Berrian, TEs Offer Best Options to Improve

Visanthe Shiancoe (Tom Olmscheid/AP)

The Vikings' passing offense finished 2007 ranked 28th in the league, a major reason the team signed free-agent receiver Bernard Berrian. Between Berrian and the improvement of the tight ends, the Vikings are hoping their passing game progresses. See what head coach Brad Childress had to say about those factors.

While most NFL analysts and Vikings observers point to the improvement of quarterback Tarvaris Jackson as the biggest way the team can advance on offense in 2008, the receiving weapons around him need to expand their production as well.

Bobby Wade led Minnesota's receiving corps with 54 catches, but two other teams – Jacksonville and San Francisco – had a pass-catching leader with fewer than 54 receptions last year. Wade's total tied for 52nd in the league, and the Vikings passing offense finished ranked 28th in the league with 2,938 yards, further proof that their passing options need to improve in 2008.

The most obvious way that can change is with the Vikings' premier free-agent signing from 2008 – wide receiver Bernard Berrian – stepping up and becoming the No. 1 threat the front office envisioned when it tagged him as their top offensive target this offseason.

"You always want somebody that has the ability to stretch the defense. He's played well against us. He knows that division. One of the adages that we always went with out in Philadelphia is that if you can take somebody from somebody else's (team in the) division, make them weaker, make you stronger, there is no downside to that," Childress said of signing Berrian away from the Chicago Bears, who were interested in keeping him but couldn't match the Vikings' $42 million commitment to him. "He's a good football player, a good person. His mom and dad are both Army people. He's wired the right way. He's tough. He's like a piece of grizzle. About the toughest thing he's going to have, buy-in factor, is how our wide receivers block down the field when our running backs break the line of scrimmage."

In fact, after signing with the Vikings, Berrian mentioned that his blocking needs to improve.

"I'm not the greatest blocker, I'm not going to lie, but that's what practice is for," Berrian said after he signed with the Vikings. "We're going to go out there and we're going to work at it and I'm going to work at it to get better. I'm definitely willing to throw my body in there and block. I'm not the type of receiver that is going to just sit there and (give) just lackluster effort. I'm definitely going to go out there and give my full effort."

But one of the biggest adjustments for Berrian might be the change in scheme. He is coming to a West Coast offense that requires a lot of reads by the wide receivers on how to adjust their routes. Last year's Vikings receivers often talked about the flexibility the offense afforded them but that it takes time to become accustomed to how to read and react properly and quickly.

Childress indicated he thinks Berrian is up to the challenge.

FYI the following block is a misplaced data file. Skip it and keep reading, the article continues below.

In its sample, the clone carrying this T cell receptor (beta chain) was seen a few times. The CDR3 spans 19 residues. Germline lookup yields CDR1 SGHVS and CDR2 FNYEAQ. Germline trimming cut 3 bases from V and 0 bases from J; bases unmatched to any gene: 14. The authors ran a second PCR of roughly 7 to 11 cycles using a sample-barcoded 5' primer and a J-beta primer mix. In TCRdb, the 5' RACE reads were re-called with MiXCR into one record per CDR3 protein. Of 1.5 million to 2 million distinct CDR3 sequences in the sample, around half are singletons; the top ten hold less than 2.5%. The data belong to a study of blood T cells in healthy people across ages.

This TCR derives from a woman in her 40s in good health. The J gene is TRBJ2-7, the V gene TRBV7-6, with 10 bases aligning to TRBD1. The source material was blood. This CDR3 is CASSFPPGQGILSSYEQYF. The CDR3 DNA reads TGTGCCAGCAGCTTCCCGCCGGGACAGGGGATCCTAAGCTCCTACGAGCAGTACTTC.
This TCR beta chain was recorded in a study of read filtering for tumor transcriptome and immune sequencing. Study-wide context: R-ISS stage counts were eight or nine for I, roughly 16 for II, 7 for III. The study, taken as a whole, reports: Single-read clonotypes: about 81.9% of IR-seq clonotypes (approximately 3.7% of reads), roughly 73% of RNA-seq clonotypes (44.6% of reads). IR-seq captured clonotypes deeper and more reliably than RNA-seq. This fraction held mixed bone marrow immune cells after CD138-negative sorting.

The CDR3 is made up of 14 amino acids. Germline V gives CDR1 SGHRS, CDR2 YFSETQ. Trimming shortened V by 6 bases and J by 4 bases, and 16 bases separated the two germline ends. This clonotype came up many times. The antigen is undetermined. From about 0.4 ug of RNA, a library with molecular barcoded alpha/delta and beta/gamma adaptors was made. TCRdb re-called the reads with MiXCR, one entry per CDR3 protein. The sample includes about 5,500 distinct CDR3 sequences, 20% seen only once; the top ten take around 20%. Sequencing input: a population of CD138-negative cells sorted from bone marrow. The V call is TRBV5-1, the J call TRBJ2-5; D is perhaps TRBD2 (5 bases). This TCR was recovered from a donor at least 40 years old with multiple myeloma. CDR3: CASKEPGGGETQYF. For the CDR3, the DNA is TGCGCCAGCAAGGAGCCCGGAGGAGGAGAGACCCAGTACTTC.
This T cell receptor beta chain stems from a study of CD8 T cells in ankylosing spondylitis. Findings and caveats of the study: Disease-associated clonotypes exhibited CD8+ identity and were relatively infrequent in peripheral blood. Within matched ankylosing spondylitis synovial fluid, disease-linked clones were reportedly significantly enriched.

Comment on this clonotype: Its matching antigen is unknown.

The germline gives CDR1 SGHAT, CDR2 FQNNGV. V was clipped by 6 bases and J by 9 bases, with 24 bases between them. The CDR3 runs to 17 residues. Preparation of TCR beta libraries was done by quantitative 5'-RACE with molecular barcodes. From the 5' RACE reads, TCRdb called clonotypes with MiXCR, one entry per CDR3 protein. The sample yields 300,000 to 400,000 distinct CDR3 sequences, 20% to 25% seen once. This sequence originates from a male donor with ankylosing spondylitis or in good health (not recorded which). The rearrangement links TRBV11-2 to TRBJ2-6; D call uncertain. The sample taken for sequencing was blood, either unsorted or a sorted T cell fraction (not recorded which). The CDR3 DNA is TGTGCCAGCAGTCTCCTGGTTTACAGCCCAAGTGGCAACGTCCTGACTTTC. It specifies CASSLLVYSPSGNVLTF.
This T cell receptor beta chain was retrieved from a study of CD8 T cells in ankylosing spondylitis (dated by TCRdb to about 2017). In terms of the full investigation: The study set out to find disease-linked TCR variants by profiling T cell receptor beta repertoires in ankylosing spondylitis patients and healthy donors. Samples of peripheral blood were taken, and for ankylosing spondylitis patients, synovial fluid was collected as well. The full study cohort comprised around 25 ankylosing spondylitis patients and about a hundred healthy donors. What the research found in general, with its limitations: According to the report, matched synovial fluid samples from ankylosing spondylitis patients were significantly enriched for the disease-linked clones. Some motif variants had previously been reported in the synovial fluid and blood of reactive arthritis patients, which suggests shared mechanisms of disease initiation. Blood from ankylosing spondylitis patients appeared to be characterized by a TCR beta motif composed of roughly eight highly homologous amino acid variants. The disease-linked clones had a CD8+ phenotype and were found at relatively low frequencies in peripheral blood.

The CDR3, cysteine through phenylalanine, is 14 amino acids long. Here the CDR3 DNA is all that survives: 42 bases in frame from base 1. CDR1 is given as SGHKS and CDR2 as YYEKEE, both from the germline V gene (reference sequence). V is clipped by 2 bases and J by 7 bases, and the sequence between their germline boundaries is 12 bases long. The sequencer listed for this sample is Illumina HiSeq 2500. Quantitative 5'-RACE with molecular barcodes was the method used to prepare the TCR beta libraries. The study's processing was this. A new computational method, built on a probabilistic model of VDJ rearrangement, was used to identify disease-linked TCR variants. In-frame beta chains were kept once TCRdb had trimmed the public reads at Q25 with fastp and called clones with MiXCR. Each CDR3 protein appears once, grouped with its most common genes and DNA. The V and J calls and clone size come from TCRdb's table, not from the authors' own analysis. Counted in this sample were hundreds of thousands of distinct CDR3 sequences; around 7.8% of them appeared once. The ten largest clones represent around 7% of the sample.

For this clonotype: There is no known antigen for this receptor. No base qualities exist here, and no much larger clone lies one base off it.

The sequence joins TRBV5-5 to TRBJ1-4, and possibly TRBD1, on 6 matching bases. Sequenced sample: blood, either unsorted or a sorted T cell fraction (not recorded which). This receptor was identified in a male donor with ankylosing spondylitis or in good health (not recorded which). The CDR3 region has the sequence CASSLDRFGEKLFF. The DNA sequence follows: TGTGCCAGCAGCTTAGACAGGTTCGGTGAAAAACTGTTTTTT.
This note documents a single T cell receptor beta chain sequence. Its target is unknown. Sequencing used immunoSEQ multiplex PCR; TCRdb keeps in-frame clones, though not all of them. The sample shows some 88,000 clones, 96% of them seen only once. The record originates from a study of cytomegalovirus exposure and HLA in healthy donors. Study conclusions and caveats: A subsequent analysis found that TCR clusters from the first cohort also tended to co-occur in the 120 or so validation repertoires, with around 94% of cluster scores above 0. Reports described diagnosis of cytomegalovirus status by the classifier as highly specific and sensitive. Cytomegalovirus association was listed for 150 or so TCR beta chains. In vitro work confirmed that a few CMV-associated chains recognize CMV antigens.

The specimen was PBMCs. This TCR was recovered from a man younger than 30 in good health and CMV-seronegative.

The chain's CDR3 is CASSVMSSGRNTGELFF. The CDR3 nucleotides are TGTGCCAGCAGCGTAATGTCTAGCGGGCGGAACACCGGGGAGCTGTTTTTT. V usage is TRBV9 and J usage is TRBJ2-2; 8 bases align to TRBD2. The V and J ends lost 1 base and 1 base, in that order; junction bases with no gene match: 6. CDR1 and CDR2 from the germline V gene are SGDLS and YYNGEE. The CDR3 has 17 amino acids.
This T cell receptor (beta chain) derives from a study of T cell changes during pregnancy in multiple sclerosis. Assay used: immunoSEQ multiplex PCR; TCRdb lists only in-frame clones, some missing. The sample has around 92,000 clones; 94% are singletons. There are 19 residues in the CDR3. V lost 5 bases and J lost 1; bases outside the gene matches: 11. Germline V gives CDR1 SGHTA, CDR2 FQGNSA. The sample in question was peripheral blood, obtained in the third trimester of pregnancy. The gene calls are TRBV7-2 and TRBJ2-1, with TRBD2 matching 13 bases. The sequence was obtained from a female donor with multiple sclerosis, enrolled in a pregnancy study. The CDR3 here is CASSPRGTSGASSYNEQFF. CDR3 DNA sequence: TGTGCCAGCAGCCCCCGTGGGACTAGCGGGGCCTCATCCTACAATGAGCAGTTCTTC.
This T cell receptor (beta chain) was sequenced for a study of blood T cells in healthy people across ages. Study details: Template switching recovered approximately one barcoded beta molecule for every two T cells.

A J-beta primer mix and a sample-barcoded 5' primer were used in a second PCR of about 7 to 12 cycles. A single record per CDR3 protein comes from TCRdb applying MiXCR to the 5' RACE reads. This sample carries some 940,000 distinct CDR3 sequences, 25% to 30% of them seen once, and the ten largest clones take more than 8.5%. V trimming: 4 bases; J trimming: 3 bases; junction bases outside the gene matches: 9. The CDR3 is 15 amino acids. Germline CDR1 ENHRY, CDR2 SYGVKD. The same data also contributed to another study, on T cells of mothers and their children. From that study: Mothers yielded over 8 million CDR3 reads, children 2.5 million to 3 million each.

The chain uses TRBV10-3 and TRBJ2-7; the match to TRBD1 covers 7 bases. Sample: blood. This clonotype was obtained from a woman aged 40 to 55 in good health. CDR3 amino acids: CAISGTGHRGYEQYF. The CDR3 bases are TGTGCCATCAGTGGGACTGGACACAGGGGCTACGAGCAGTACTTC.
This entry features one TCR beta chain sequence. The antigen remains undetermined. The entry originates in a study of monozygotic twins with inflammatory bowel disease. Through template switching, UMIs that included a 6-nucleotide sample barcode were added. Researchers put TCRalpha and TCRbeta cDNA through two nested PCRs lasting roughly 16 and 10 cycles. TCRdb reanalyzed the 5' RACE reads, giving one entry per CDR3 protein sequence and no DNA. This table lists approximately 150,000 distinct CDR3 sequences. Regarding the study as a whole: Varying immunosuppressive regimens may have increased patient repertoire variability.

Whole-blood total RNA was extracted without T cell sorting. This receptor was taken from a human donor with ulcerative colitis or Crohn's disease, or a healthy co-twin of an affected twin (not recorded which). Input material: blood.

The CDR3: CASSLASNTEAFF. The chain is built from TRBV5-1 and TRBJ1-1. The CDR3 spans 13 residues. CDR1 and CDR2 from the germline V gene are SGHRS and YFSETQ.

"He's a bright-eyed kid. I spent a long time talking to the Fresno coaches about him coming out. … He's a quick-read guy. There will be some little nuances … but that's what all these offseason throwing sessions are for," Childress said at last week's owners meetings. "He's been together with Tarvaris already. He's not a guy that's sitting out in Fresno right now."

While the addition of Berrian is viewed as the most significant way the Vikings' passing game can improve, progress can also be made from within, and the tight end position – without a free-agent signing made there – should feature a prime target in the West Coast offense.

Last year, the Vikings committed to Visanthe Shiancoe on the free-agent market, but he struggled to adjust to a new offense and a larger role after spending time mainly as a blocking tight end in the New York Giants offense during his first four years in the league.

"We're hoping that Visanthe Shiancoe makes a move, without a doubt, and I think he'll be better in his second year in the system," Childress said. "The tight end in our offense has got to be able to stretch the middle of the field. And really a quarterback, as he evolves in this – young quarterbacks love to throw the ball outside and away, whether it's short, deep or long – but you have to be able to throw the football between the tackles where all those bodies are. A tight end is the best guy in there to get a mismatch with a safety."

At 27 receptions for 323 yards, Shiancoe averaged less than two receptions per game.

The Vikings eventually gave second-year tight end prospect Garrett Mills a chance to show what he had learned during his first 15 games on the inactive list when he played in the season finale at Denver. He produced two catches for 26 yards and gave the coaches reason to believe he could be a viable receiving option for 2008 as well.

"Garrett Mills showed up in our Denver game last year. Missed all of our training camp, but we saw signs in him even though he was a little bit of a tweener – everybody wants to use the term H-back – he's got a natural wiggle and a natural feel for the pass game," Childress said. "He'll be right in the mix as well as Braden Jones, the kid we took from Southern Illinois who broke his hand last year."

So while Jackson's progress in the offense will be monitored closely, the receiving options around him will have changed a bit, and the Vikings are hoping it is a change for the better – one that gets their passing offense ascending up the rankings.

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